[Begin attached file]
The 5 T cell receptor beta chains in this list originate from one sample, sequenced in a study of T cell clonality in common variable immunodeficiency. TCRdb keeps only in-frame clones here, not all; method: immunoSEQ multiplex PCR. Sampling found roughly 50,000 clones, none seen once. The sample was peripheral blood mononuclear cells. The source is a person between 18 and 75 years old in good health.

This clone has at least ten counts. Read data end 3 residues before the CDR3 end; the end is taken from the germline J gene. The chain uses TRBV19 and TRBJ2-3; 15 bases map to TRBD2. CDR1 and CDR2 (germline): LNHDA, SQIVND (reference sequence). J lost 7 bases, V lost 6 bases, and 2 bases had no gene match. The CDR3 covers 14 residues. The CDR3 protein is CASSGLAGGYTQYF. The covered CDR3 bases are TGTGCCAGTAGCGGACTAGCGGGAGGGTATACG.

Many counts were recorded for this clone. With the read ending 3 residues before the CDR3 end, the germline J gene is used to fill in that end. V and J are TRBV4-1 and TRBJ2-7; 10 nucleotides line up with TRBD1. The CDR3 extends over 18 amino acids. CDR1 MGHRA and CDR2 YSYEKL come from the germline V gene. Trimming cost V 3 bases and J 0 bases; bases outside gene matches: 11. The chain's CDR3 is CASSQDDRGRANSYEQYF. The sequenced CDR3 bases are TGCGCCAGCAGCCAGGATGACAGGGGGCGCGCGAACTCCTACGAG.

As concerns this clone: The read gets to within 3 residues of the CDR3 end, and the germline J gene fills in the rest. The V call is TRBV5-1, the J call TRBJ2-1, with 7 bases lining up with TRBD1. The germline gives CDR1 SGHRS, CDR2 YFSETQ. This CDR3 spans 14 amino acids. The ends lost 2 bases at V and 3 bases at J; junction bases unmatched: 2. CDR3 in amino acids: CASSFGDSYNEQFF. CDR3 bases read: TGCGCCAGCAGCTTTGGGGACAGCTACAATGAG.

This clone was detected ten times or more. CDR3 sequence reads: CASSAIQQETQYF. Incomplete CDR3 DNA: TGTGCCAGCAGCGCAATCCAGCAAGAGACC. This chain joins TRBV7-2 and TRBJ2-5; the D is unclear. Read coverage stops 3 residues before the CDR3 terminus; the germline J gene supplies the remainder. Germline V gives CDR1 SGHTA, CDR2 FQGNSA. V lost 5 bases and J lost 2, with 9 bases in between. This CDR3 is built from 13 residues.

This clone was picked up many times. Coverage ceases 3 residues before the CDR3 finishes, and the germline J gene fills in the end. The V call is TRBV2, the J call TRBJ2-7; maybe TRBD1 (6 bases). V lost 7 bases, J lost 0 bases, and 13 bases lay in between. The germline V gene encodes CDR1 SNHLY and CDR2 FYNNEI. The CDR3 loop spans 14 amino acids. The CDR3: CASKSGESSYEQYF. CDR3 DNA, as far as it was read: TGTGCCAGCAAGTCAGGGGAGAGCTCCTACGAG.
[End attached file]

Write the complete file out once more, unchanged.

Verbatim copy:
The 5 T cell receptor beta chains in this list originate from one sample, sequenced in a study of T cell clonality in common variable immunodeficiency. TCRdb keeps only in-frame clones here, not all; method: immunoSEQ multiplex PCR. Sampling found roughly 50,000 clones, none seen once. The sample was peripheral blood mononuclear cells. The source is a person between 18 and 75 years old in good health.

This clone has at least ten counts. Read data end 3 residues before the CDR3 end; the end is taken from the germline J gene. The chain uses TRBV19 and TRBJ2-3; 15 bases map to TRBD2. CDR1 and CDR2 (germline): LNHDA, SQIVND (reference sequence). J lost 7 bases, V lost 6 bases, and 2 bases had no gene match. The CDR3 covers 14 residues. The CDR3 protein is CASSGLAGGYTQYF. The covered CDR3 bases are TGTGCCAGTAGCGGACTAGCGGGAGGGTATACG.

Many counts were recorded for this clone. With the read ending 3 residues before the CDR3 end, the germline J gene is used to fill in that end. V and J are TRBV4-1 and TRBJ2-7; 10 nucleotides line up with TRBD1. The CDR3 extends over 18 amino acids. CDR1 MGHRA and CDR2 YSYEKL come from the germline V gene. Trimming cost V 3 bases and J 0 bases; bases outside gene matches: 11. The chain's CDR3 is CASSQDDRGRANSYEQYF. The sequenced CDR3 bases are TGCGCCAGCAGCCAGGATGACAGGGGGCGCGCGAACTCCTACGAG.

As concerns this clone: The read gets to within 3 residues of the CDR3 end, and the germline J gene fills in the rest. The V call is TRBV5-1, the J call TRBJ2-1, with 7 bases lining up with TRBD1. The germline gives CDR1 SGHRS, CDR2 YFSETQ. This CDR3 spans 14 amino acids. The ends lost 2 bases at V and 3 bases at J; junction bases unmatched: 2. CDR3 in amino acids: CASSFGDSYNEQFF. CDR3 bases read: TGCGCCAGCAGCTTTGGGGACAGCTACAATGAG.

This clone was detected ten times or more. CDR3 sequence reads: CASSAIQQETQYF. Incomplete CDR3 DNA: TGTGCCAGCAGCGCAATCCAGCAAGAGACC. This chain joins TRBV7-2 and TRBJ2-5; the D is unclear. Read coverage stops 3 residues before the CDR3 terminus; the germline J gene supplies the remainder. Germline V gives CDR1 SGHTA, CDR2 FQGNSA. V lost 5 bases and J lost 2, with 9 bases in between. This CDR3 is built from 13 residues.

This clone was picked up many times. Coverage ceases 3 residues before the CDR3 finishes, and the germline J gene fills in the end. The V call is TRBV2, the J call TRBJ2-7; maybe TRBD1 (6 bases). V lost 7 bases, J lost 0 bases, and 13 bases lay in between. The germline V gene encodes CDR1 SNHLY and CDR2 FYNNEI. The CDR3 loop spans 14 amino acids. The CDR3: CASKSGESSYEQYF. CDR3 DNA, as far as it was read: TGTGCCAGCAAGTCAGGGGAGAGCTCCTACGAG.